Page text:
“You may also be suffering back and other joint pain which can affect your sleep, and might be improved by a new mattress,” Gringras says. “Be careful about rushing out to choose a really firm orthopedic style mattress. Whilst these were initially thought to be the best for back pain a study published in the Lancet showed medium firm was better than firm. Another study suggested that people sleeping in new beds had significantly less pain and were more comfortable than when they were sleeping on their older mattresses. A more recent study showed that replacing patients’ beds with new medium-firm mattresses, layered with memory foam and latex, provided significant improvement in both back and shoulder pain.
“So if you are comfortable and sleeping well, by all means stick with your current mattress — there is no scientific evidence to say when you ‘must’ change your mattress. But if not, a change in mattress could be another ingredient towards the perfect night’s restful sleep.”
5. Eat the right foods
“Melatonin is also known as the ‘hormone of darkness’ and can help open the gates for sleep in the evening. But rather than taking melatonin supplements, that are often mixed with other subjects, did you know that tropical fruit in the evening can also increase your levels of this natural hormone? Pineapples win, Bananas come second, and last but not least oranges,” says Gringras. “And let’s not forget cherries — Montmorency cherries, also contain melatonin, but also some amazing chemicals that stop the body breaking down one of the precursors of melatonin called tryptophan — if you are OK with a glass of tart cherry juice at night.”
“Exercise is one of the best ‘sleep-medicines’ around, but like all medicines, there is a right and wrong way to use it. Exercise can improve sleep quantity, sleep quality, mood, and general daytime wellness. Given it’s free to obtain, without negative side-effects when used sensibly, and has other health benefits, it has to be worth exploring further,” says Gringras.
“It seems both the timing and the intensity of exercise make a big difference. Exercise in the morning is unlikely to be effective at night, and exercise too close to bedtime is likely to cause problems in falling asleep. But a walk in the park is unlikely to be enough for many people. In one study sleep was enhanced only after 30 minutes of the slightly more vigorous exercise. In keeping with personalized medicine try taking 20-30 minutes, of exercise that is moderate for you, between 4 and 7 p.m.,” shares Gringras. Wanna sleep like a baby? Try this yoga move.
7. Winding down
“Bedtime is often exactly when those intrusive worries and work concerns come flooding in. Yet telling yourself to stop thinking about them is not going to work. There are two proven methods that are effective. They both need practice and it’s possible that only one will suit you,” explains Gringras.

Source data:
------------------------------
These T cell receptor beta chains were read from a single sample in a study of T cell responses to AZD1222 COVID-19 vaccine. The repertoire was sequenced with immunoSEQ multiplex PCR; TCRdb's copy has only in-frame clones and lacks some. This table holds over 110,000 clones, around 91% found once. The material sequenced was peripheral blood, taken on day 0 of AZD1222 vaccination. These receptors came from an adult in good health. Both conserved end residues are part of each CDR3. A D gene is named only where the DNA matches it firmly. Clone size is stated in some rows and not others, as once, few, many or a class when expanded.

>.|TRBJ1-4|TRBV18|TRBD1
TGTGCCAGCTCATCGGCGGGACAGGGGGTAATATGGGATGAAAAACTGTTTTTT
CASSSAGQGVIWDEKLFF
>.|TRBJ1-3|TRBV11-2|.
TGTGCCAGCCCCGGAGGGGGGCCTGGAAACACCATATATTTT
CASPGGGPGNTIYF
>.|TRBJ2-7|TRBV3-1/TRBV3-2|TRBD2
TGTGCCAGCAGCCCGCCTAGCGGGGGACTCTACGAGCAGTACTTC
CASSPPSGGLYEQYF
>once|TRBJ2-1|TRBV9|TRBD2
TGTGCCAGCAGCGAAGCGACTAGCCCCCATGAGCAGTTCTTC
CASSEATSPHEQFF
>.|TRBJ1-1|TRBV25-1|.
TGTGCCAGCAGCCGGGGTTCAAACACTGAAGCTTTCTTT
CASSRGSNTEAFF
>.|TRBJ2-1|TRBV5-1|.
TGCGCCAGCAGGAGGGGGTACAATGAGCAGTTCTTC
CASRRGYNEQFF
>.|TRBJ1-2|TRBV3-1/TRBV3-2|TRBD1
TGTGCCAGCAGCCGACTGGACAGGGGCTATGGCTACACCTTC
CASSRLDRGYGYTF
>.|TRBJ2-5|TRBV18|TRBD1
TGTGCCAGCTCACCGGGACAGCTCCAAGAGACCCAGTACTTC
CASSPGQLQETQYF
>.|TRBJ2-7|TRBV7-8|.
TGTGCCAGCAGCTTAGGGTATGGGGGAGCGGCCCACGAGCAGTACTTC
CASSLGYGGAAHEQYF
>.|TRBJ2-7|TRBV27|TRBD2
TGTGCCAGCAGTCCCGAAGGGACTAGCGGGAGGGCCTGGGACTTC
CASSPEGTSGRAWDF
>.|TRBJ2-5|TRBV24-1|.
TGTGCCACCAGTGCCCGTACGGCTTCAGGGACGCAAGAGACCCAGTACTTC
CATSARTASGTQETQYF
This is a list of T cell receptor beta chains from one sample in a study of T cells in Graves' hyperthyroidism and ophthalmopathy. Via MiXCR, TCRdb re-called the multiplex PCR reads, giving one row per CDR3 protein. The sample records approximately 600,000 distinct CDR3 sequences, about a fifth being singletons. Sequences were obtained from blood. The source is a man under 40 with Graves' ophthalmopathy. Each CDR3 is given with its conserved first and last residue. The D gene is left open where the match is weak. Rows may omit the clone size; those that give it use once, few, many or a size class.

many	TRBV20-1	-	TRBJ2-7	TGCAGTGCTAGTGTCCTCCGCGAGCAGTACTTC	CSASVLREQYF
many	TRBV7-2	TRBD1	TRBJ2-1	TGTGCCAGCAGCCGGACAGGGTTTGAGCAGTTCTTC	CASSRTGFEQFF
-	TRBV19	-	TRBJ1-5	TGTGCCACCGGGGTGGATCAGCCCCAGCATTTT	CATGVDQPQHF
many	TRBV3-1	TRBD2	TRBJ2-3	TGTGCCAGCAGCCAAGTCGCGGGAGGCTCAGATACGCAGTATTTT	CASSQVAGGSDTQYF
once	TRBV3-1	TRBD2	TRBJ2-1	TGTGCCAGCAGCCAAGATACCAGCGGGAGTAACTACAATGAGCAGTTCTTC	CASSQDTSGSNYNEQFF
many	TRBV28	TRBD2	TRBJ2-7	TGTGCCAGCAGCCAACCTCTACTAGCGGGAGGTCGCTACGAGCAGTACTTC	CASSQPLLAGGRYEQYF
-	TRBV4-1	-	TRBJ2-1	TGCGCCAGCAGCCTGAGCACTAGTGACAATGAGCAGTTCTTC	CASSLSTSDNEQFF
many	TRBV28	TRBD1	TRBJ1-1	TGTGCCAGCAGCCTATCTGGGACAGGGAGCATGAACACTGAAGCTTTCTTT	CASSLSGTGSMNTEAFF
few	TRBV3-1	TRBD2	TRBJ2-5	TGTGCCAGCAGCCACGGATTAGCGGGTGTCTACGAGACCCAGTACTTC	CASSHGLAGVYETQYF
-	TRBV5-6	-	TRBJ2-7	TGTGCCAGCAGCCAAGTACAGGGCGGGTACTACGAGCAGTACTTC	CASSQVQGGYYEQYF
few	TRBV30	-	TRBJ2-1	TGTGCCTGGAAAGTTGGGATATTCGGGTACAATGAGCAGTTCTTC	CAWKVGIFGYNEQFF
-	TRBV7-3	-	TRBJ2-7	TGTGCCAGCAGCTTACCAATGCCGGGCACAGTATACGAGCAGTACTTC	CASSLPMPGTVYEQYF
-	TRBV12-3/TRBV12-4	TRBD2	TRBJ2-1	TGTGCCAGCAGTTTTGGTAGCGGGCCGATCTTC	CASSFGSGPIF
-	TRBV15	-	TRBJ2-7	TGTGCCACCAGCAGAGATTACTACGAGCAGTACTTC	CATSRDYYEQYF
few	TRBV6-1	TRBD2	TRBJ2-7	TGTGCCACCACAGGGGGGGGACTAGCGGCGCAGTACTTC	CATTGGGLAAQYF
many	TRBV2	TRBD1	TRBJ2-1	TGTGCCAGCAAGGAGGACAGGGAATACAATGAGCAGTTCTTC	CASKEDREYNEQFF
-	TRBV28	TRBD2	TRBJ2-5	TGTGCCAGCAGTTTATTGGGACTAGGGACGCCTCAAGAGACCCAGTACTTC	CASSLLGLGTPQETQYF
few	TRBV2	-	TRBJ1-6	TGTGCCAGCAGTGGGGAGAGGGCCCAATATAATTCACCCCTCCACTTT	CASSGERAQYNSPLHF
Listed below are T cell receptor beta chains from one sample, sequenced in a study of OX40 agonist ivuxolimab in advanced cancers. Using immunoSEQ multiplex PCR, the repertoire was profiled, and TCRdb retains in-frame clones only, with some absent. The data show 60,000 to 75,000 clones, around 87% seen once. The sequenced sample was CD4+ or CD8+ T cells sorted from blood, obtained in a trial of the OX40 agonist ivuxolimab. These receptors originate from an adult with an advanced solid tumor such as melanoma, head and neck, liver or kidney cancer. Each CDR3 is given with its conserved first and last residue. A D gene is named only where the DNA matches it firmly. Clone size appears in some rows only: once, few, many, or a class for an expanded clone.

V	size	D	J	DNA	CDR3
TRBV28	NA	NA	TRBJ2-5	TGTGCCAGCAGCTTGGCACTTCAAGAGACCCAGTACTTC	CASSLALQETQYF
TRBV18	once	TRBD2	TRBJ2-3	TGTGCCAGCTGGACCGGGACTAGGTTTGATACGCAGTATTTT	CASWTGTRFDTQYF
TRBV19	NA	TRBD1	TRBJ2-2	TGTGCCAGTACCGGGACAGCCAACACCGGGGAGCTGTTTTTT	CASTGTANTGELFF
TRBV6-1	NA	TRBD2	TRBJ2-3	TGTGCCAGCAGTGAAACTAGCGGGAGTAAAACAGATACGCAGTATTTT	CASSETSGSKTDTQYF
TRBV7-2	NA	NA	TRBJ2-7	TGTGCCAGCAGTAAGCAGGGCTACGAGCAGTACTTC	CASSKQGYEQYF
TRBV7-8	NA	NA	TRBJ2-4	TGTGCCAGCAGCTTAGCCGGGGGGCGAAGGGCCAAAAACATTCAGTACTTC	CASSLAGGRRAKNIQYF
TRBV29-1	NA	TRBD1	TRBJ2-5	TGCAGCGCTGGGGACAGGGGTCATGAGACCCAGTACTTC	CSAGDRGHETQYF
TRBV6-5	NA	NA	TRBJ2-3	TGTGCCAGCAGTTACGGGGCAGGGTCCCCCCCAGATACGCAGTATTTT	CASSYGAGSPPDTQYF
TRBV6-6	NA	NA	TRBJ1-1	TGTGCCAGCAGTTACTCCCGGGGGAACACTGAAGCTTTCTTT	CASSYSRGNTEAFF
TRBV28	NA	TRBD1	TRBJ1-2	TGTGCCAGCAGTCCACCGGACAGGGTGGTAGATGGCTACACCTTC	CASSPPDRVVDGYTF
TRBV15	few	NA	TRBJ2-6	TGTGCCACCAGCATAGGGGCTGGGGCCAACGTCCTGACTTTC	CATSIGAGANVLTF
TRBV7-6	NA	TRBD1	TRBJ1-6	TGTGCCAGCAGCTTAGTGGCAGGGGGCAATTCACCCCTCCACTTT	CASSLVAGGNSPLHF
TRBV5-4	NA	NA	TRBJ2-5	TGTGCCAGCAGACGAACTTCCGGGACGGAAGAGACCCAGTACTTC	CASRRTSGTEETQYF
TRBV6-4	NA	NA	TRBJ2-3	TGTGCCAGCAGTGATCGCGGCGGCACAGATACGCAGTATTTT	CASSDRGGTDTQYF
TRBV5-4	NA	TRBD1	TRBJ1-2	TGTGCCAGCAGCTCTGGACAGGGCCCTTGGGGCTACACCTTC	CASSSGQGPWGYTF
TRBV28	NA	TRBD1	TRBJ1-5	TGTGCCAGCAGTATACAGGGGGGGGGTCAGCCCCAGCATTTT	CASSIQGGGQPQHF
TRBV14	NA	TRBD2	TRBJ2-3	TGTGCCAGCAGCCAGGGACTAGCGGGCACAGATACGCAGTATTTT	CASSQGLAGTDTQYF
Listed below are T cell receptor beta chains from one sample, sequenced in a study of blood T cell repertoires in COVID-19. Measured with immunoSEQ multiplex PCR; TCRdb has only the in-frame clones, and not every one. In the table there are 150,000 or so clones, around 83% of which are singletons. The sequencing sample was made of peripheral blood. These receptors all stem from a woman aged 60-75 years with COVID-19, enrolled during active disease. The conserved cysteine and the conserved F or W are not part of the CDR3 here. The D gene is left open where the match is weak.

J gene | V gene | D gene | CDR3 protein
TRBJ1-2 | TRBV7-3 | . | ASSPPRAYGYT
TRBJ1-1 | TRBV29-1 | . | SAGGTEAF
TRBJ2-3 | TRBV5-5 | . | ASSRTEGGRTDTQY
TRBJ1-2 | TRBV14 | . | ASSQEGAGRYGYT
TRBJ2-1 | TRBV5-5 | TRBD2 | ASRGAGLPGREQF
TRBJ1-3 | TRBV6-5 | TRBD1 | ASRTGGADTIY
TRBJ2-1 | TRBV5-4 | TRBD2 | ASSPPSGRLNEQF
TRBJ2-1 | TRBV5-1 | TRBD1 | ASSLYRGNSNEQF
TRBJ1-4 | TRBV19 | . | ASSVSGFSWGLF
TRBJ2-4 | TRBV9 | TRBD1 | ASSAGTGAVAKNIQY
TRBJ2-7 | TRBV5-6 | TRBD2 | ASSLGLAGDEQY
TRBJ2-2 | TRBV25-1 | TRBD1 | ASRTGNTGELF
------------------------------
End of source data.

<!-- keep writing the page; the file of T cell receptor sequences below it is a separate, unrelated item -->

“The first is the use of relaxation techniques. There are a huge number of great books, websites and apps to help with these. The one we recommend perhaps the most is progressive muscle relaxation. Starting with your toes, tense all the muscles as tightly as you can, then completely relax. Work your way up from your feet to the top of your head,” Gringras describes. “The second is called mindfulness. There are also many written and app based resources to help you with this old and powerful technique. The general principle is training your mind to focus better on the ‘here and now,’ (often the ‘in’ and ‘out’ of your breathing), whilst noticing, but not worrying about the intrusive thoughts that pop in from time to time-you will learn to notice them, but be able to draw your mind and attention back to the ‘here and now’ and be calmer as a result.”
8. Filter out light
Yes, you may have heard this one before, but it bears repeating, so we’re reminding you for good measure: “Blackout blinds or good curtains with a decent lining will prevent you from being woken up too early in summer months. Light can often come in round the edges of the blinds so make sure they are well fitted-or experiment with simple black plastic sheeting down the sides,” suggests Gringras.
9. Background Pink Noise
It might sound counterintutive, but if you have trouble falling asleep, listen up: “Noise at night is a good thing. Really. We did not evolve to need absolute quiet and earplugs. A constant background noise that we feel is ‘safe’ is great at masking other noises (creaky floorboard, heating system) and helps the positive sleep habits we need to build up to associate our bed (and a predictable constant noise) with sleep,” shares Gringras.
“For some it’s a talk radio show, and others classical music. Anything that is calming, predictable, and monotonous works. But there are more modern targeted noises as well. There is a computer generated noise called ‘pink-noise’ (less irritating than white noise and more like running water in a stream) that seems to really help promote sleep. Some of the research has very cleverly linked the timing of the pink noise to a type of brain wave produced during deep sleep-this is more sophisticated than simply playing pink noise from an app, but may work the best of all,” he continues.